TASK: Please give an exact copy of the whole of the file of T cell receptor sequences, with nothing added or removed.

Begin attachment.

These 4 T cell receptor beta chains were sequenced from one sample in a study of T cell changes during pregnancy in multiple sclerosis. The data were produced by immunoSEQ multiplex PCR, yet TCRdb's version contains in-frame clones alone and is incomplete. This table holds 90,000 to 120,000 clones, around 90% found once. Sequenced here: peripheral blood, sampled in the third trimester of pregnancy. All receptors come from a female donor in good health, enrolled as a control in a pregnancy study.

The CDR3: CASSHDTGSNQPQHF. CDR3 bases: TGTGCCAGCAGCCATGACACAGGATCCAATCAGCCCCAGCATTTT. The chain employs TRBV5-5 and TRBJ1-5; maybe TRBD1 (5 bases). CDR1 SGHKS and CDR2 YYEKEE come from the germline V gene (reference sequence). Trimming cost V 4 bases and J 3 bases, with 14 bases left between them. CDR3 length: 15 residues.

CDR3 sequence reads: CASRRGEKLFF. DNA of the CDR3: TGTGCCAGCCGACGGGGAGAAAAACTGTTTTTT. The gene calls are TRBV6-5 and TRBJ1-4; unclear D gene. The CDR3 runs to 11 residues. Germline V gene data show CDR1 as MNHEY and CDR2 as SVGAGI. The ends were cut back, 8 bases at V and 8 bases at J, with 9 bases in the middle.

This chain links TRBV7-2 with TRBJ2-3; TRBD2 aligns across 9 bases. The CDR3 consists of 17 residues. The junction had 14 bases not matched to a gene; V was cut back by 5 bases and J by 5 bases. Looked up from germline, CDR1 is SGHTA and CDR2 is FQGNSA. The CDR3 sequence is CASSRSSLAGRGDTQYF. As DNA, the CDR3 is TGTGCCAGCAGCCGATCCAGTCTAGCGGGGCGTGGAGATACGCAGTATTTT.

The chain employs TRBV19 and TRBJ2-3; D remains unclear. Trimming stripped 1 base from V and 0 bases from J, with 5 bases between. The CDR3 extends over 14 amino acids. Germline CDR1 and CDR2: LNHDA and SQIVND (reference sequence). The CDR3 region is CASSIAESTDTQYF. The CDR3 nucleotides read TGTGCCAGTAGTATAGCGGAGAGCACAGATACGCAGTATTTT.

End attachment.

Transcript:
These 4 T cell receptor beta chains were sequenced from one sample in a study of T cell changes during pregnancy in multiple sclerosis. The data were produced by immunoSEQ multiplex PCR, yet TCRdb's version contains in-frame clones alone and is incomplete. This table holds 90,000 to 120,000 clones, around 90% found once. Sequenced here: peripheral blood, sampled in the third trimester of pregnancy. All receptors come from a female donor in good health, enrolled as a control in a pregnancy study.

The CDR3: CASSHDTGSNQPQHF. CDR3 bases: TGTGCCAGCAGCCATGACACAGGATCCAATCAGCCCCAGCATTTT. The chain employs TRBV5-5 and TRBJ1-5; maybe TRBD1 (5 bases). CDR1 SGHKS and CDR2 YYEKEE come from the germline V gene (reference sequence). Trimming cost V 4 bases and J 3 bases, with 14 bases left between them. CDR3 length: 15 residues.

CDR3 sequence reads: CASRRGEKLFF. DNA of the CDR3: TGTGCCAGCCGACGGGGAGAAAAACTGTTTTTT. The gene calls are TRBV6-5 and TRBJ1-4; unclear D gene. The CDR3 runs to 11 residues. Germline V gene data show CDR1 as MNHEY and CDR2 as SVGAGI. The ends were cut back, 8 bases at V and 8 bases at J, with 9 bases in the middle.

This chain links TRBV7-2 with TRBJ2-3; TRBD2 aligns across 9 bases. The CDR3 consists of 17 residues. The junction had 14 bases not matched to a gene; V was cut back by 5 bases and J by 5 bases. Looked up from germline, CDR1 is SGHTA and CDR2 is FQGNSA. The CDR3 sequence is CASSRSSLAGRGDTQYF. As DNA, the CDR3 is TGTGCCAGCAGCCGATCCAGTCTAGCGGGGCGTGGAGATACGCAGTATTTT.

The chain employs TRBV19 and TRBJ2-3; D remains unclear. Trimming stripped 1 base from V and 0 bases from J, with 5 bases between. The CDR3 extends over 14 amino acids. Germline CDR1 and CDR2: LNHDA and SQIVND (reference sequence). The CDR3 region is CASSIAESTDTQYF. The CDR3 nucleotides read TGTGCCAGTAGTATAGCGGAGAGCACAGATACGCAGTATTTT.